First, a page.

Wedding traditions offer richness and color to enrich your wedding ceremony and transform your life! And what’s even more fun is that they can be customized to suit your life.

Consider the maypole. Despite its name, it can be appropriately danced during two full wedding seasons: late spring and early summer! (It’s a little too cold earlier in spring and the warm weather later in the year makes us a little too sluggish for all of these exercises!)

What is its traditional meaning? Fertility! Old northern European traditions weren’t subtle. Spring came and they felt they needed to remind the world to wake up and do what it took to do. Fertility was one of the most important things for a village to survive. They danced the maypole in the fields because they needed the fields to be fertile. They needed their families to be fertile because large families could forage / gather more food and child mortality was around 50 percent.

But what does that mean for you? Fertility, of course, if you want to. There’s this high pole and layers of people dancing, wrapping the pole and unpacking. (wink, wink, nudge, nudge!) But it doesn’t take much imagination to see that it can also mean the layers of love a community includes a beloved couple in.

To introduce.

  • A dance master: Somebody should know what’s going on and how to conduct it!
  • A wide open space: If you want to involve your entire community, you need to have plenty of space under the ribbons for the first two groups to dance.
  • A tall (very tall) bar: If you want to have three layers of dancers, the bar must be long and well attached to the base.
  • Pole decoration: The bar should be decorated at the top. If you have a symbol that you will use for your wedding include this one. Make a wreath out of wedding flowers. The bride and groom could wear a smaller version of this wreath.
  • Three layers of tapes: The outermost and most common number of bands would be the community bands. The second layer of ribbons, a little further down the bar, would be the companion ribbons. The third layer only has two ribbons for the couple.
  • Really very long tapes: They must be at least twice as long as the pole or the point where they are attached to the pole. You may want them longer than usual because you want them to have many ends when they are tied off so they can tumble down the bar. They should only be two or three inches wide.
  • Decorate the ribbons: You can decorate the ribbons with bells so that the wonderful sound (of fairy laughter!) Sounds as the dance is woven.
  • The community move forward to take their ligaments and then move back into the circle, keeping their ligaments at shoulder level.
  • The companions Gather their ribbons and move out as far as their streamers take them up.
  • The couple enter the circle and pick up their (different colored) ribbons. The music starts and points in different directions. One partner goes counterclockwise (often the woman) and the other goes into the sun. The couple then wrap, wrap, and then wrap their pole and move to an old folk song or a morris dance song. They weave over and under each other’s head, twisting one at a time to get the right pattern.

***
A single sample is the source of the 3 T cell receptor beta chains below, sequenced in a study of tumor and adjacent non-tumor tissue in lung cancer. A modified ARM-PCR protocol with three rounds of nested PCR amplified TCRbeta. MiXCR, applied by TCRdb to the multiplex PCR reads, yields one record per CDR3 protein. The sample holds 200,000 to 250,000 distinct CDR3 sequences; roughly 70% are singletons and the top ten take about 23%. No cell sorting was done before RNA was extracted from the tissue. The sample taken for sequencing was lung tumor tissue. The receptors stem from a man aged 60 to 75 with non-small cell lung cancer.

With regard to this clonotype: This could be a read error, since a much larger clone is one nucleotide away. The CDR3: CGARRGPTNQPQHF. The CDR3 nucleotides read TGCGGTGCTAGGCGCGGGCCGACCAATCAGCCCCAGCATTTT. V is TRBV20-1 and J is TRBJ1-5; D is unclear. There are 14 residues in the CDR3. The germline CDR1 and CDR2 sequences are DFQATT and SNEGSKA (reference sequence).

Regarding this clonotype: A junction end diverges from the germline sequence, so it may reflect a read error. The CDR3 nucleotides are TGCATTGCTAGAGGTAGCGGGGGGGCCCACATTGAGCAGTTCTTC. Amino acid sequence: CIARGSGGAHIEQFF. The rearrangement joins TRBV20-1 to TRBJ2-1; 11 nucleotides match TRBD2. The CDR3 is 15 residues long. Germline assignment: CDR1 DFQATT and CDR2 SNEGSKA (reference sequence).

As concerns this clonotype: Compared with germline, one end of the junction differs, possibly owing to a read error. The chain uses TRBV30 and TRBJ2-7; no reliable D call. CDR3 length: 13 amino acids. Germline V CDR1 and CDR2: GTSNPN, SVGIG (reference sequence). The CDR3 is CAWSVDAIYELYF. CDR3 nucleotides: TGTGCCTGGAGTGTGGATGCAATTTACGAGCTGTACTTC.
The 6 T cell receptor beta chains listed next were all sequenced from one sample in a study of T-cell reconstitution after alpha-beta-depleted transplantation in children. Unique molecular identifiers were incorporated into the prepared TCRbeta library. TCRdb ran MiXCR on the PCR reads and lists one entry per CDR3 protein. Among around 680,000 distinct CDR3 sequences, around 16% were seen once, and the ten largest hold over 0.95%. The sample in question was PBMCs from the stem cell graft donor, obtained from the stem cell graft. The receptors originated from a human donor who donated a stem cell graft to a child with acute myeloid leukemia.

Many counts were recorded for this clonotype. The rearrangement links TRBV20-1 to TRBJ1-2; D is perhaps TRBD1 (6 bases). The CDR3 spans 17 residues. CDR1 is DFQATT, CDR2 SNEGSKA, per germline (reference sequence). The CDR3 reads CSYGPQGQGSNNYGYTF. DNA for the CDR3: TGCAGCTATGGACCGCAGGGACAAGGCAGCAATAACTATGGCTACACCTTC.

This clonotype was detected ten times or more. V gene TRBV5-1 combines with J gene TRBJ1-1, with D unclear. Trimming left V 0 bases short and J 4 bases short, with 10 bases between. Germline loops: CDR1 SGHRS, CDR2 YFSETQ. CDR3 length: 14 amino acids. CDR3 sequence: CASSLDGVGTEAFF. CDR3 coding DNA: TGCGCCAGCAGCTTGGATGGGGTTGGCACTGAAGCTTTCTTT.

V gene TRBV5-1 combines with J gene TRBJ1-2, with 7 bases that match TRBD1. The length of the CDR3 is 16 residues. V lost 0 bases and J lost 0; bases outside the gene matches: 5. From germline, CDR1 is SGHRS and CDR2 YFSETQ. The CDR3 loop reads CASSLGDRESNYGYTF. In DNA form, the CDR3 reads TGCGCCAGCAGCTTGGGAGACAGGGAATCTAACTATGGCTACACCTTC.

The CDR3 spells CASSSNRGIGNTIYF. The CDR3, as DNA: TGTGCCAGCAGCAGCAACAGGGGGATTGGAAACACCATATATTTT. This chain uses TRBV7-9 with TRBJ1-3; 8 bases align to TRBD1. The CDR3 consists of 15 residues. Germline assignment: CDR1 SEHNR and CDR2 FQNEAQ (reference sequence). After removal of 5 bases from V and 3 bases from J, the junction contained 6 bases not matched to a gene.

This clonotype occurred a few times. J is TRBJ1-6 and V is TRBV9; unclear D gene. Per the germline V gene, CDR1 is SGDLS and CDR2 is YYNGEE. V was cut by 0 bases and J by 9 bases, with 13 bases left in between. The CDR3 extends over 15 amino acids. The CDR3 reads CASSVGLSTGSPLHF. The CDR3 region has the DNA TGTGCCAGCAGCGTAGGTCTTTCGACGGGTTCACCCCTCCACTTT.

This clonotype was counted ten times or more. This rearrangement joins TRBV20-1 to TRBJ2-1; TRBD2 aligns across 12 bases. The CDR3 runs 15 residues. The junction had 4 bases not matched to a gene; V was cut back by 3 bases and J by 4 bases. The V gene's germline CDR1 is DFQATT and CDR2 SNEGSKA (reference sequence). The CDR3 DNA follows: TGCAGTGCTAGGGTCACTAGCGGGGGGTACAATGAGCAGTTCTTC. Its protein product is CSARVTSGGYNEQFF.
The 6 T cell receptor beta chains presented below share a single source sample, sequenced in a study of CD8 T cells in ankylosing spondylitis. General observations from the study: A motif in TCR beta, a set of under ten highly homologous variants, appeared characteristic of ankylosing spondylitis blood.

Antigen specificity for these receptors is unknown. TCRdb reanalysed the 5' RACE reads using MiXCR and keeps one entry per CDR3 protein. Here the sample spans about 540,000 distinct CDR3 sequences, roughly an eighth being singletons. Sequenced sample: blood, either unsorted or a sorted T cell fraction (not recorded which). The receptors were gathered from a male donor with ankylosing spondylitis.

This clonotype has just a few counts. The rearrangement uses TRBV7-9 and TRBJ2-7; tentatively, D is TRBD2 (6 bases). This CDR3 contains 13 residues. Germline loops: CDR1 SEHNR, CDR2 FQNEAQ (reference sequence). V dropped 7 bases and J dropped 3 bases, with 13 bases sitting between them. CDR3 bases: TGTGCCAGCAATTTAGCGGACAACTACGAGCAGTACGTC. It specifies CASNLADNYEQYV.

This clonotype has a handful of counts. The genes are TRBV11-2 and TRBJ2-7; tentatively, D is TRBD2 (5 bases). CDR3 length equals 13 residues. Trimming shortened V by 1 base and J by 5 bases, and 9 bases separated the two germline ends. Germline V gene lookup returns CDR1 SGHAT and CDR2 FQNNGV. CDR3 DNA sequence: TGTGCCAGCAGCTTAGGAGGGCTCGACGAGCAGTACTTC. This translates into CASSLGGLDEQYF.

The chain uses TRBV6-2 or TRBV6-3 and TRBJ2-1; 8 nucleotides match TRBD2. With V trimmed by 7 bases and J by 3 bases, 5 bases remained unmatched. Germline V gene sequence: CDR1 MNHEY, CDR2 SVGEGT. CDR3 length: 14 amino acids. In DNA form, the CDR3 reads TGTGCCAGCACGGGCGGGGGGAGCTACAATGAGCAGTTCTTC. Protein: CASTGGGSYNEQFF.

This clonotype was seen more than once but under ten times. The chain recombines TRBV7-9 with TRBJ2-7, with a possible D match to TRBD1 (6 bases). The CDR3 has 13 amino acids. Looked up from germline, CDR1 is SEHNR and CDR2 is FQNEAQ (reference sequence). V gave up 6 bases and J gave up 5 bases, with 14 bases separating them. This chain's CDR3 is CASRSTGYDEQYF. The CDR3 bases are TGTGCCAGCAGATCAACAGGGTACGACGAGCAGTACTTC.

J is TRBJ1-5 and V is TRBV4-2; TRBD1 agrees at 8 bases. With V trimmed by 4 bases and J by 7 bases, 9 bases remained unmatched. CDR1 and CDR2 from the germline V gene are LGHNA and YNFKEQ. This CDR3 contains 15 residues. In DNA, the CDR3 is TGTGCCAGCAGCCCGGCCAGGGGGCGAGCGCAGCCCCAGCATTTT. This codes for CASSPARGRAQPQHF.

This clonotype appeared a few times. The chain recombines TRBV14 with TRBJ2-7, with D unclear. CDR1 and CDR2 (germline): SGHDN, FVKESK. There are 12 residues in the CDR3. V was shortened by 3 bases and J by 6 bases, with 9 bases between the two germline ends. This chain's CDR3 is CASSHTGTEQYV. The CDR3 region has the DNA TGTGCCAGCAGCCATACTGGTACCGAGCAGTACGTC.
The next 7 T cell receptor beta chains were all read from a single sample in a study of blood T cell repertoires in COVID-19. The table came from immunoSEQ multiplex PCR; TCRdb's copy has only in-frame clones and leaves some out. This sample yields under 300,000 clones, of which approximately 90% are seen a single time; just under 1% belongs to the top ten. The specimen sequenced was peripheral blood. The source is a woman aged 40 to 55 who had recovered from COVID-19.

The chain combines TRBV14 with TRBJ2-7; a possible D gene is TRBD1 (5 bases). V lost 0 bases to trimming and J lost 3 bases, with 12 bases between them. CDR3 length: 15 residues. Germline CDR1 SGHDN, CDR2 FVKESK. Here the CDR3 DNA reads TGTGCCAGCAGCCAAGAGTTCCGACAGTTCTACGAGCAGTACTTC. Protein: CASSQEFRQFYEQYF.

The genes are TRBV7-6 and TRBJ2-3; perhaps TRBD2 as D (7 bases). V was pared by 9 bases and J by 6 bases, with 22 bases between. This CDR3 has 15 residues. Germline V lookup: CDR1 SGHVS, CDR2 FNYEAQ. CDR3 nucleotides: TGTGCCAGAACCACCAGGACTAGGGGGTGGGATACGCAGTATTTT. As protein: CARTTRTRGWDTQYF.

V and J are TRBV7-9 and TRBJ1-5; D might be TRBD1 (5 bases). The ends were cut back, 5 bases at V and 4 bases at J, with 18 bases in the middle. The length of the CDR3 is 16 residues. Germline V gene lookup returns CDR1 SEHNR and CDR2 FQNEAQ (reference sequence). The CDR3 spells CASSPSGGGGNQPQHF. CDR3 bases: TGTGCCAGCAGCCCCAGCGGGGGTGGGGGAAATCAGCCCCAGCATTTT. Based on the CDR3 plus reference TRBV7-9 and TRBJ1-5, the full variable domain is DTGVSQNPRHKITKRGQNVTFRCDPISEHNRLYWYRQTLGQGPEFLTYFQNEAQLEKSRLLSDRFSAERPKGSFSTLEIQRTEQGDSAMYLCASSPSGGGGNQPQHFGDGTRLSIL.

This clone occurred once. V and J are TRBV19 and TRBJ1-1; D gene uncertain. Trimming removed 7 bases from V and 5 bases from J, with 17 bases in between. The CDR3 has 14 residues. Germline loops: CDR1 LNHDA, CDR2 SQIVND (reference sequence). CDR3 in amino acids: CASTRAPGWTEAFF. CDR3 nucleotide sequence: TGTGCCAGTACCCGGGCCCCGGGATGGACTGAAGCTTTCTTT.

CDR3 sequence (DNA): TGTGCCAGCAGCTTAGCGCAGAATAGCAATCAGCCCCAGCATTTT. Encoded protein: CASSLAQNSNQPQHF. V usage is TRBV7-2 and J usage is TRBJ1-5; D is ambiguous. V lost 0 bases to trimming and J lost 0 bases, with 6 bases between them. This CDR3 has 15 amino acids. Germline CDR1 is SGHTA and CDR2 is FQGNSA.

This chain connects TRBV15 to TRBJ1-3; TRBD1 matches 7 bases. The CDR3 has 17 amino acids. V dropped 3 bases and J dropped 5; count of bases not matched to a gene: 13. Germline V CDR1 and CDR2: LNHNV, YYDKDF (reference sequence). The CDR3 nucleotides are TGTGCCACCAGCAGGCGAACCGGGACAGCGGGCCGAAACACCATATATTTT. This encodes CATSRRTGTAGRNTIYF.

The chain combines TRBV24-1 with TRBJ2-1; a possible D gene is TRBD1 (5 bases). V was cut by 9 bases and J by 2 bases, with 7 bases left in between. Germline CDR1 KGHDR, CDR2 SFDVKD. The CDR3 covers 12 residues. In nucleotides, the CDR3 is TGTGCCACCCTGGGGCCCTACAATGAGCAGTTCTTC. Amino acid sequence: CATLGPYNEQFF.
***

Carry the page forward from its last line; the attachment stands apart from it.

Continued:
• When the bar is wrapped in bridal ribbons and the couple are close enough to the bar to hug each other. The companions then begin their dance around the pole. Wrapping and unpacking and rewrapping. Weave over and under. Your ribbons should have different colors than those of the bride and groom so that the symbolism of the community begins.
  • When the companions stand in a tight circle around the bride and groomThe community then begins weaving and weaving. You may just want to weave 4 turns and then weave 4 turns off and then weave to the end.
  • When the community has woven itself around the companion and the coupleshould offer a blessing to the wedding reception. The dance master should then tie the ribbons, starting with the outermost circle, while the community sends silent blessings to the couple.

You may have too many people to do this well. In this case, you can choose a smaller number of community members to wrap the bar. But this carefree dance can add so much color to your wedding ceremony, support your marriage vows, and celebrate your marriage. (Oh, if you’re claustrophobic, don’t!) Try something new and enjoy! Your community wants to have a good time at your wedding. Why not leave And then, because you have the materials, use them at the next couple’s wedding or bridal shower! Save it for a couple trying to get pregnant. Reuse, recycle, revise and rededicate!


By Simply Frank

Francisco Perez has been a Professional Wedding DJ in the Houston Area Since 1999 which has allowed him to grow into a leader in the community. Now he is sharing his wisdom with informative posts about the industry. Weddings are his passion because they are centered around LOVE and commitment that two people make to each other for the rest of their lives. The name Simply Frank describes his style perfectly, Simple and Frank or Simply Frank

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